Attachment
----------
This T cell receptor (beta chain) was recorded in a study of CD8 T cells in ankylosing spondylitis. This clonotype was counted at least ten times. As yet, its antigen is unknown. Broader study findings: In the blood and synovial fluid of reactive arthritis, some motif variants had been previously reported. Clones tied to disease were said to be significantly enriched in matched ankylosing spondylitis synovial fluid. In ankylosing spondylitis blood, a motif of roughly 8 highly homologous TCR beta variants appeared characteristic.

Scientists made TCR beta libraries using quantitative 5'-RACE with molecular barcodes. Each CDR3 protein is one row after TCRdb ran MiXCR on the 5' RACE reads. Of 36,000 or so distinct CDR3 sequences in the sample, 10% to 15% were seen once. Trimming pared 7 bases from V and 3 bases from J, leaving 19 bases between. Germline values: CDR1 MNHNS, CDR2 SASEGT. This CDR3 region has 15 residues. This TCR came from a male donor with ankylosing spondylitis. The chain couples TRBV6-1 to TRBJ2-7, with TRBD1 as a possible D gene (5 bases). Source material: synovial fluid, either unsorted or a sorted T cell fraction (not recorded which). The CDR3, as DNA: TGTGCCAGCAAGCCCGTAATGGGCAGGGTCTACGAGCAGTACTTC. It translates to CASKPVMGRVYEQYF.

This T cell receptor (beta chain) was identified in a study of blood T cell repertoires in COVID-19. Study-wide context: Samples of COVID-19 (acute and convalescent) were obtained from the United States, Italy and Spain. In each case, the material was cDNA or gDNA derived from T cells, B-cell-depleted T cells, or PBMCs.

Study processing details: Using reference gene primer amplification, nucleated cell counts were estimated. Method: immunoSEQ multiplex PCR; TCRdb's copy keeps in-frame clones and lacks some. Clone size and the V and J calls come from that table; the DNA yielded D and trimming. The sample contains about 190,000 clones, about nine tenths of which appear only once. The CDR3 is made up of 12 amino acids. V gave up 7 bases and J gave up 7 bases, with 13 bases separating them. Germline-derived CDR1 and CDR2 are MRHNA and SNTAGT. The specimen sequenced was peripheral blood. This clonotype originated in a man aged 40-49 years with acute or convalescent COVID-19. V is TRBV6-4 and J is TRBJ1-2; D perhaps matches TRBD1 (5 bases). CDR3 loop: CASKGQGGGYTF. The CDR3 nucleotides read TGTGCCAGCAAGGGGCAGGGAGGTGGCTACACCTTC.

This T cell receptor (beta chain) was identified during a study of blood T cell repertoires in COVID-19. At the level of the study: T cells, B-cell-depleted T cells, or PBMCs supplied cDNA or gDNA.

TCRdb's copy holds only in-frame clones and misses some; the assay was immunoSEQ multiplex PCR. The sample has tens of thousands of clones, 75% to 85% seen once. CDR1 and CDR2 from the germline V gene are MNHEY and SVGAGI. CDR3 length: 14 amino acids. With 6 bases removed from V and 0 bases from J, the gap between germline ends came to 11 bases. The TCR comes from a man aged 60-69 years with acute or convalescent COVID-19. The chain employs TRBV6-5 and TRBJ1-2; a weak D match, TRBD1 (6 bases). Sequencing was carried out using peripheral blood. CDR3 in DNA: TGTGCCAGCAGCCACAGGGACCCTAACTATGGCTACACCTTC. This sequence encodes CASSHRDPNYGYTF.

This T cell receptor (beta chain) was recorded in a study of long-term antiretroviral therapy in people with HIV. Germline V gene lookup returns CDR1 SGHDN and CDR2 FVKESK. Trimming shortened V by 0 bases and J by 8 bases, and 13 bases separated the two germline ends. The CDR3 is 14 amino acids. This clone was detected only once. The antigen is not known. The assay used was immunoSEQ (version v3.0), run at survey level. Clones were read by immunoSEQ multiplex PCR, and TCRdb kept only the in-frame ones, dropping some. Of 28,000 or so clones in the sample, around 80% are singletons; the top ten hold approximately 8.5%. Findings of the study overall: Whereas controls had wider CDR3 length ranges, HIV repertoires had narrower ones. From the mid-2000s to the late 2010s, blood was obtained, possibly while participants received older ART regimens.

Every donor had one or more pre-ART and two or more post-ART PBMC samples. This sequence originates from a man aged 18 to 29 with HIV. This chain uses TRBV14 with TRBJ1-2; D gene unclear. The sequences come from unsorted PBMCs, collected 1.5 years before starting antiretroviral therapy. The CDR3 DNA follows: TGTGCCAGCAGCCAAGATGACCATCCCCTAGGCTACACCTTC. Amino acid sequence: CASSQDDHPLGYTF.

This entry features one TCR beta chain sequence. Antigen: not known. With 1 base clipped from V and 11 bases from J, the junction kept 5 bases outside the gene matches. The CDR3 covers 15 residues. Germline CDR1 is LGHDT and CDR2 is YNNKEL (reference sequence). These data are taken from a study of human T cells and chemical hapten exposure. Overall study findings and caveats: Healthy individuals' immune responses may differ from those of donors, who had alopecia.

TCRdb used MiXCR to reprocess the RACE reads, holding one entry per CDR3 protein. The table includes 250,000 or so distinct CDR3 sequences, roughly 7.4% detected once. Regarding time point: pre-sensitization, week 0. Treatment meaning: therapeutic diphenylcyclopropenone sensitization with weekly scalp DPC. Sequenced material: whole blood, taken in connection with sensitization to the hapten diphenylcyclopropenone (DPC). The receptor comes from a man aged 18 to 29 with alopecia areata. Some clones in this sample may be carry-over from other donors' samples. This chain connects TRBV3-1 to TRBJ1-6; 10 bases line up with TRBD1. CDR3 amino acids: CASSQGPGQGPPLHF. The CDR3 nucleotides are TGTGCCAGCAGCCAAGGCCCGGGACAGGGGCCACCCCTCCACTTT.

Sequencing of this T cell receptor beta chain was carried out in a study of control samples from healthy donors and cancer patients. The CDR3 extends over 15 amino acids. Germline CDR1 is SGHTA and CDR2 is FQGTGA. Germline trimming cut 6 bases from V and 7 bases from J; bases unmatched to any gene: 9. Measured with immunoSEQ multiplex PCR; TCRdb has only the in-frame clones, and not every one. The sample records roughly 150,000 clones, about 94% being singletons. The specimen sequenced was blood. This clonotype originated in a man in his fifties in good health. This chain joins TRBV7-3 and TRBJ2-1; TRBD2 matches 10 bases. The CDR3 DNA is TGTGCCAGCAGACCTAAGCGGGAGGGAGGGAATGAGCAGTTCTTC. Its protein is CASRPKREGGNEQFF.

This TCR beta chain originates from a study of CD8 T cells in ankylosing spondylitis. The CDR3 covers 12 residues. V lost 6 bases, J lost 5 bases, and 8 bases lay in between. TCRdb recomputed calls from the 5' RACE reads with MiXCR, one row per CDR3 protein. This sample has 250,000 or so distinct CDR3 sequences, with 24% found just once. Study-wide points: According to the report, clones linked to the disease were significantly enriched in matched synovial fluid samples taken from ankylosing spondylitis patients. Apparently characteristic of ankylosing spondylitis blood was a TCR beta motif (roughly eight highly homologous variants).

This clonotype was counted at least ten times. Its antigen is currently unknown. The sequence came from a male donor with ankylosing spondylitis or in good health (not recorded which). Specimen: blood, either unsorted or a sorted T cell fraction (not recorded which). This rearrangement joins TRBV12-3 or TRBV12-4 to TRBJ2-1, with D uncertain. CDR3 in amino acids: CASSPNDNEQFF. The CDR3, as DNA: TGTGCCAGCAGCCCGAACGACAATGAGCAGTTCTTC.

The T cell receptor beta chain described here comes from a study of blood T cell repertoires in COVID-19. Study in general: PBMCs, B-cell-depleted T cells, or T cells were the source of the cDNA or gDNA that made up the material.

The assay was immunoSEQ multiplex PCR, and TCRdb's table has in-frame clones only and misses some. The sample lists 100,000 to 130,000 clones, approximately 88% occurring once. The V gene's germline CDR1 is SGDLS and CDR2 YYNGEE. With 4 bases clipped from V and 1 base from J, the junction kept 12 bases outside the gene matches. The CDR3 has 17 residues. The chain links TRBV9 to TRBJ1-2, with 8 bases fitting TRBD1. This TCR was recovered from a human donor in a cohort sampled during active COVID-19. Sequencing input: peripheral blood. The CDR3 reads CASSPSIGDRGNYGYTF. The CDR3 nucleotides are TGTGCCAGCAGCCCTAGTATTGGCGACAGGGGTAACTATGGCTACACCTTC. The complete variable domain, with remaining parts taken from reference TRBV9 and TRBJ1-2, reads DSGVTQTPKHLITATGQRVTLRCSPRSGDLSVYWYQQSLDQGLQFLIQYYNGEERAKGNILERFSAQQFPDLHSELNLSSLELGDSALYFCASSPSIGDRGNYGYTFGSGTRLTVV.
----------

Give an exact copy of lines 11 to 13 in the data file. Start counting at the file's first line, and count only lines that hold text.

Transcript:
Sequencing of this T cell receptor beta chain was carried out in a study of control samples from healthy donors and cancer patients. The CDR3 extends over 15 amino acids. Germline CDR1 is SGHTA and CDR2 is FQGTGA. Germline trimming cut 6 bases from V and 7 bases from J; bases unmatched to any gene: 9. Measured with immunoSEQ multiplex PCR; TCRdb has only the in-frame clones, and not every one. The sample records roughly 150,000 clones, about 94% being singletons. The specimen sequenced was blood. This clonotype originated in a man in his fifties in good health. This chain joins TRBV7-3 and TRBJ2-1; TRBD2 matches 10 bases. The CDR3 DNA is TGTGCCAGCAGACCTAAGCGGGAGGGAGGGAATGAGCAGTTCTTC. Its protein is CASRPKREGGNEQFF.

This TCR beta chain originates from a study of CD8 T cells in ankylosing spondylitis. The CDR3 covers 12 residues. V lost 6 bases, J lost 5 bases, and 8 bases lay in between. TCRdb recomputed calls from the 5' RACE reads with MiXCR, one row per CDR3 protein. This sample has 250,000 or so distinct CDR3 sequences, with 24% found just once. Study-wide points: According to the report, clones linked to the disease were significantly enriched in matched synovial fluid samples taken from ankylosing spondylitis patients. Apparently characteristic of ankylosing spondylitis blood was a TCR beta motif (roughly eight highly homologous variants).

This clonotype was counted at least ten times. Its antigen is currently unknown. The sequence came from a male donor with ankylosing spondylitis or in good health (not recorded which). Specimen: blood, either unsorted or a sorted T cell fraction (not recorded which). This rearrangement joins TRBV12-3 or TRBV12-4 to TRBJ2-1, with D uncertain. CDR3 in amino acids: CASSPNDNEQFF. The CDR3, as DNA: TGTGCCAGCAGCCCGAACGACAATGAGCAGTTCTTC.